The Workforce Evolution Continues in 2021

motivated workforce graphic

Never has the United States seen a year, nor a labor market, quite like that of 2020. And 2021 is continuing upon the COVID-19-induced labor market trends; employers must evolve with this new normal.

At the start of 2020, talent shortages, high turnover rates, and low unemployment rates were critical topics of conversations among talent acquisition teams everywhere. After many years of strong employment growth rates, January 2020 labor data showed the significant gap between workers needed and workers hired, with a national fill rate of 84% - meaning for every 100 job openings, only 84 hires were made. Contributing to the talent shortages were declining labor force participation rates and the large number of workers from the Baby Boomer generation retiring daily.

Voluntary turnover plagued organizations, as social media and the continual access to job opportunities allowed quick and plentiful options for new employment. Despite the challenges, wage growth in January was 2.4%, a dip from 2019 figures as high as 3.9%. In order to remain competitive, employer brand and employer value proposition (EVP) were in the forefront of talent acquisition and retention strategies.

US Wage Growth graph by Ellen Gregory


In March 2020, the unprecedented employment growth record finally ended after 113 months as the effects of the COVID-19 global health event abruptly weakened the labor market and affected many organizations' ability to operate. By April, the US had lost a record 20.8M jobs due to the widespread shut down – the largest single month loss of jobs in history. Of this decline, the ADP Research Institute® (ADPRI) found 10-11 million of these workers were temporarily laid off. This recession job loss anomaly was not the only unique labor market impact due to the pandemic. ADPRI Head of Labor Market Research, Ahu Yildirmaz, noted, "From industry distribution to business size to worker demographics, this downturn is different than any other in modern U.S. history."

Workers earning less than $15/hour saw the largest employment decline at 35%, compared to 9% decline amongst those earning more than $32/hour. Unique to this recession as well, women, younger workers (21 to 30 years), and workers over 60 saw greater rates of employment decline than their respective counterparts.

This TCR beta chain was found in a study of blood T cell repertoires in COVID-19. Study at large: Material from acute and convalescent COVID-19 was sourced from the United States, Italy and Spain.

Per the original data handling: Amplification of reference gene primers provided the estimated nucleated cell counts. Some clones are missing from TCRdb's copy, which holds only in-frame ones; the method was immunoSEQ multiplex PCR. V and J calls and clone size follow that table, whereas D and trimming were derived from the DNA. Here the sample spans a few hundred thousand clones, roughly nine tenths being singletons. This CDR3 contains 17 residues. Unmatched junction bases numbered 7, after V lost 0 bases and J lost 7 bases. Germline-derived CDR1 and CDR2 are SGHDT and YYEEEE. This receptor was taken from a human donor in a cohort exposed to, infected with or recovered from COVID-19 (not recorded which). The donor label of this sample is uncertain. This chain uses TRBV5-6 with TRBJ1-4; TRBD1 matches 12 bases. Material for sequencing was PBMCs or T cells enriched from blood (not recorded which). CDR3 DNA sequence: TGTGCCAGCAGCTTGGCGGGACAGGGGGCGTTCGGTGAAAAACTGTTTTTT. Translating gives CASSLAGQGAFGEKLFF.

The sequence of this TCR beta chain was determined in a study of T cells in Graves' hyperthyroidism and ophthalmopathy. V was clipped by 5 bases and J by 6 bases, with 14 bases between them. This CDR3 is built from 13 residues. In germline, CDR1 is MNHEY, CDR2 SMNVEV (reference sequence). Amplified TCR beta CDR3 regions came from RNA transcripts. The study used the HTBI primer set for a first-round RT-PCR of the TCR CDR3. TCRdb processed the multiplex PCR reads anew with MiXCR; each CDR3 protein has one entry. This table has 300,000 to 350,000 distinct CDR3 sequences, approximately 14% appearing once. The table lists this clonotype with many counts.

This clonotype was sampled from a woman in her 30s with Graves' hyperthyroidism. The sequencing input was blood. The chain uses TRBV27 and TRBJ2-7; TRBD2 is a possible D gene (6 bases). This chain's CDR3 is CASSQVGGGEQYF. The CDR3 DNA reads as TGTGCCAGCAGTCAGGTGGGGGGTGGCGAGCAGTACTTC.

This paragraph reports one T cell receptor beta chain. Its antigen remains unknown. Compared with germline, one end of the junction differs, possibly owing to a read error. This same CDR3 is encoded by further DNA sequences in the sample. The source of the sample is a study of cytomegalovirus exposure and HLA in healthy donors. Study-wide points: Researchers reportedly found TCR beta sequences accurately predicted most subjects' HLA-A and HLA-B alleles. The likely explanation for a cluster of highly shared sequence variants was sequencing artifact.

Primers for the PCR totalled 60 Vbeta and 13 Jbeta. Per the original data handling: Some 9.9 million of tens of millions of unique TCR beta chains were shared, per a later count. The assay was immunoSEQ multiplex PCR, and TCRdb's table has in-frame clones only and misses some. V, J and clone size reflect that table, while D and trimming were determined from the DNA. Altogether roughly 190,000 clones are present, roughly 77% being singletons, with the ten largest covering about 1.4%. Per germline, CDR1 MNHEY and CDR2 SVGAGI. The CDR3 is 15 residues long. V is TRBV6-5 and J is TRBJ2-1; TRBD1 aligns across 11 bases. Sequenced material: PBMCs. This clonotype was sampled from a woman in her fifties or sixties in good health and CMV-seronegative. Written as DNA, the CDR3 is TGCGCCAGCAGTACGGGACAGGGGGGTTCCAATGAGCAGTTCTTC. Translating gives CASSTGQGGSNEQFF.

In response to this unprecedented time, Congress introduced and passed the CARES Act to address the widespread consequences of the COVID-19, including federal unemployment assistance and stimulus checks. The circumstances created by the pandemic affected employees' willingness to return to work, and put pressure on employers to entice workers through wages. Labor force participation rates had dropped to 60.2% in April – the lowest seen since 1973. These low rates have continued through 2021 with labor force participation rates holding steady at 61.6% in June 2021.

ADP US Job openings vs Hires Ellen Gregory


The hesitations or unwillingness to return to work continued into 2021, with Department of Labor data showing that 1.8M workers are on temporary layoff and may not be actively searching for new job opportunities.

A myriad of other factors also reduced the quantity of active job seekers: virtual schooling and family reasons, fear of lack of COVID-19 safety in the workplace, and unemployment compensation in many states that were greater than average wages. These all have added to the pre-pandemic shortages due to aging population, as millions of Boomers retire annually – a rate that has accelerated during the pandemic – and not enough younger workers to backfill their jobs.

The national fill rate in May 2020 declined dramatically to 64%, down from the 84% pre-pandemic levels. Attraction and retention of employees during this labor shortage is continuing to drive 2021 trends.

This talent shortage amidst a pandemic has challenged employers to address new worker demands, in addition to previously desired organizational qualities pre-pandemic. Employees today are in search of:

  • A safety and wellbeing, both from COVID as well as mental health resources
  • culturally supported and technologically enable remote work options,
  • competitive wages,
  • flexible schedules to handle newer personal responsibilities, as well as
  • clear communications of these offerings

… all before even considering a new job.

These unique labor market considerations continue to propel these new trends and they are expected to continue throughout 2021 and beyond. Remote work, or some combination of office based and virtual work, will be expected by employees. Research shows that more than 80% of the population wants to work remotely at least one day a week or more. 34% of women want to work completely virtually. A trend that could further set back the fight for workplace gender equality if employers are not flexible on their remote work policies.

The good news is, ADPRI demonstrated that during COVID-19, 20% of virtual workers are fully engaged compared only 10% of office-based workers. Wage growth will continue while talent shortages are present, and any additional federal stimulus or unemployment assistance should be monitored for potential impacts.

ADPRI Global Workplace Study 2020 Engagement


Engaging workers in this new normal will require companies to grow their presence and culture outside of a physical office setting. ADPRI shows that that trust in leaders is key for engaging employees. In fact, those who trust their leaders are 14 times more likely to be fully engaged. Additionally, employees want to feel a part of a team, those who do are 2.6 times more likely to be fully engaged.

The challenges of hiring shortages before COVID-19 have started to re-emerge, only now they have been compounded by pandemic-related factors. 2021 talent strategies will have to encompass all of these considerations.

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